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Insurance Law

Automobile Policy’s Exclusion for Bodily Injury to “an Insured” Held Unenforceable and Against Public Policy With Regard to Injuries Sustained by a Non-Relative of the Named Insured

Mercury Cas. Co. v. Chu, 229 Cal. App. 4th 1432 (2014), [enhanced version available to subscribers].

In Mercury, the California Court of Appeal held that an exclusion in an automobile policy for “bodily injury to an insured” was contrary to California Insurance Code Section 11580.1, [enhanced version available to subscribers], and California public policy when applied to insureds that are not related to the named insured on the policy.

Mercury was based on an underlying personal injury accident between a car driven by the named insured on the policy and a car which carried the named insured’s non-relative roommate. The roommate sued the named insured for his injuries resulting from the accident, and the named insured’s insurance carrier agreed to defend under a reservation of rights. The policy at issue provided insurance for the named insured and other “residents,” which the policy defined to include “an individual who inhabits the same dwelling as the named insured.” The policy also contained an exclusion for all bodily injury suffered by “an insured.” Based on these provisions, the carrier filed a declaratory relief action and sought a declaration that it had no duty to defend the named insured in the underlying action. The carrier filed a motion for judgment on the pleadings and the trial court granted that motion. The named insured appealed, and the Mercury court reversed.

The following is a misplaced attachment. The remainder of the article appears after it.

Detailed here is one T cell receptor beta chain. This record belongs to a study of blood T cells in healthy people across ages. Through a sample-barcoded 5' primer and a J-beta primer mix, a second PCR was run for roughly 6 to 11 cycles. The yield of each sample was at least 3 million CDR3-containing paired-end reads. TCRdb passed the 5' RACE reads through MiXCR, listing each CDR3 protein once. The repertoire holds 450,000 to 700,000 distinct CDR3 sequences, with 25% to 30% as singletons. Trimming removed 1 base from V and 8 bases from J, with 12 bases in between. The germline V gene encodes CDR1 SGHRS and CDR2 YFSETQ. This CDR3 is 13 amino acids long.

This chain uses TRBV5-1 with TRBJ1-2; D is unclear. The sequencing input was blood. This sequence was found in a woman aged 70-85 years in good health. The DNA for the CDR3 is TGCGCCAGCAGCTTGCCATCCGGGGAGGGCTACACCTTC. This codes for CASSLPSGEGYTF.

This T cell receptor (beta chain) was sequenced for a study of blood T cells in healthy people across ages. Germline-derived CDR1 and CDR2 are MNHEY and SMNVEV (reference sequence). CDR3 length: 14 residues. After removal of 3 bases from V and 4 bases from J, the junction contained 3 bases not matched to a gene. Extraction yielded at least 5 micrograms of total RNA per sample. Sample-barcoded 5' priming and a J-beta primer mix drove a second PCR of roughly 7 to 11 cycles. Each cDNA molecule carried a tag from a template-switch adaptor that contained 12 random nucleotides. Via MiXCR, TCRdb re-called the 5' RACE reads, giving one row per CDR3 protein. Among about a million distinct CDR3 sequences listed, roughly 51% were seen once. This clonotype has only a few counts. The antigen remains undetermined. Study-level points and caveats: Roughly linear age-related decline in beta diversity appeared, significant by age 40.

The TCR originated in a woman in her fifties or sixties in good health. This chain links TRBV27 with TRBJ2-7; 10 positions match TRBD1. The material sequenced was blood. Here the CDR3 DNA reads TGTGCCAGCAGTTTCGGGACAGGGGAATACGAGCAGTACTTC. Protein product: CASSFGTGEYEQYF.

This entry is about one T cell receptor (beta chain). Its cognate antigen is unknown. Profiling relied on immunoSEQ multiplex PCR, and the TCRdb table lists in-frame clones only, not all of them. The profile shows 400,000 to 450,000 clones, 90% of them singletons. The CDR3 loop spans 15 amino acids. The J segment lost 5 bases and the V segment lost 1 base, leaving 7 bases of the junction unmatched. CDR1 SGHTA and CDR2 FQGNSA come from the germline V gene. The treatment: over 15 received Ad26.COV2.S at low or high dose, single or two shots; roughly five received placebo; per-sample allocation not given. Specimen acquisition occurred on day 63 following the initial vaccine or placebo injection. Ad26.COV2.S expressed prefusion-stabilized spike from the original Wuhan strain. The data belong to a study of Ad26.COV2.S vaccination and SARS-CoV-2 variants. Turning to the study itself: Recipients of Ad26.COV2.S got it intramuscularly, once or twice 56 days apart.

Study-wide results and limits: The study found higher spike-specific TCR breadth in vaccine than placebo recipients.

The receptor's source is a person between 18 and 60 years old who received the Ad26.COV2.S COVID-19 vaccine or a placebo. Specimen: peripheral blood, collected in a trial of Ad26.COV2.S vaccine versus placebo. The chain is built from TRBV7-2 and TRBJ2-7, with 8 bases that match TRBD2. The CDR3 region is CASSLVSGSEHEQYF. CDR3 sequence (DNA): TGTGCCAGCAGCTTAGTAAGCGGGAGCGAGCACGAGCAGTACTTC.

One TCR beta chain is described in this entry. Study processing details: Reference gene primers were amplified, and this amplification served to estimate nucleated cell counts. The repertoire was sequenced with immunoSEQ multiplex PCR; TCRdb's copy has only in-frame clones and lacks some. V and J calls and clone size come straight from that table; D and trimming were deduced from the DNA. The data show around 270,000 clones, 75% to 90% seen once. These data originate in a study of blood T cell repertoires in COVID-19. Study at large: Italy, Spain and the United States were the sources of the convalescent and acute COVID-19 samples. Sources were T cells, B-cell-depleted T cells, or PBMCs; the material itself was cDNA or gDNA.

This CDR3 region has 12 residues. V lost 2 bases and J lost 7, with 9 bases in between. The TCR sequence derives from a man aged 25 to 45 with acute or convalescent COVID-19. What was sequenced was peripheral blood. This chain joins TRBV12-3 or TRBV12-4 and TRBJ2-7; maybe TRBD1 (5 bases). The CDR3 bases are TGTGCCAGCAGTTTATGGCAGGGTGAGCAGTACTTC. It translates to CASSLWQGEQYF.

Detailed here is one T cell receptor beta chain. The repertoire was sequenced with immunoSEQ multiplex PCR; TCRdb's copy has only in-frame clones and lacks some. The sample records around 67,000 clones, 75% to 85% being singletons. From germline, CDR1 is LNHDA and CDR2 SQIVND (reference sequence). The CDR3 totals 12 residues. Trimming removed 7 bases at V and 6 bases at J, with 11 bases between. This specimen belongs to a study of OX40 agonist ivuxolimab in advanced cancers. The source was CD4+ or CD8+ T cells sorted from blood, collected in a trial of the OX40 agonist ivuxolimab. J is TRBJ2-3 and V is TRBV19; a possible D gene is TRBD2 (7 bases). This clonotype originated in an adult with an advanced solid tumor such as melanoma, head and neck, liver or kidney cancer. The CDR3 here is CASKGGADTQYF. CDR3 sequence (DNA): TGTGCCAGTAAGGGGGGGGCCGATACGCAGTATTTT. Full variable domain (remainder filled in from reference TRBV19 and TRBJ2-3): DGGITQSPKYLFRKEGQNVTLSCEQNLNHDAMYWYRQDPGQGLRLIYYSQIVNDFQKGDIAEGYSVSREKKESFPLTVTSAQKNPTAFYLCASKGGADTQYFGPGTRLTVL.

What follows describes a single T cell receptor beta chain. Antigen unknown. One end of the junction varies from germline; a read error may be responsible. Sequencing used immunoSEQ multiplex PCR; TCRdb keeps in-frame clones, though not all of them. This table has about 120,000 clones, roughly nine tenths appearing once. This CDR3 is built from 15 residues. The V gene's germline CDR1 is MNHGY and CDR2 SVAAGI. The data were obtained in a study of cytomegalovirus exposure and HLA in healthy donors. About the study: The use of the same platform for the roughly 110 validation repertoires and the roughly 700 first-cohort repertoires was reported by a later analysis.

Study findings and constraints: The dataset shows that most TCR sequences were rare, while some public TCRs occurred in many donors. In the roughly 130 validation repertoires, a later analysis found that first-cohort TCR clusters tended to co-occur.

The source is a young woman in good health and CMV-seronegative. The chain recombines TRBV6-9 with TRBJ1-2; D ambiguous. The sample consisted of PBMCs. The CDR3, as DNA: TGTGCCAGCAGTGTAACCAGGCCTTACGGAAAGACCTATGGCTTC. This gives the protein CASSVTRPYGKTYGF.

In reaching its ruling, the Mercury court noted that California Insurance Code Section 11580.1 listed all exclusions that may be properly included in an automobile policy issued in California. One exclusion listed in that statute is “[l]iability for bodily injury to an insured . . . .” While several California cases have held that this exclusion applies to all insureds under the policy, the Mercury court explained that each of those cases involved bodily injury to a relative of the named insured. With regard to non-relative residents, the Mercury court held that the case before it was a case of first impression. It further held that providing automobile insurance to such individuals was improper because they do not hold an insurable interest in the named insured’s automobile. In other words, it determined that the non-relative roommate was not an insured under the policy. Based on this finding, the Mercury court held that application of the exclusion for bodily injury suffered by “an insured” did not apply to bar coverage for the roommate’s lawsuit.

Originally published in California Insurance Law Quarterly - Fall 2014 Newsletter 12.16.14

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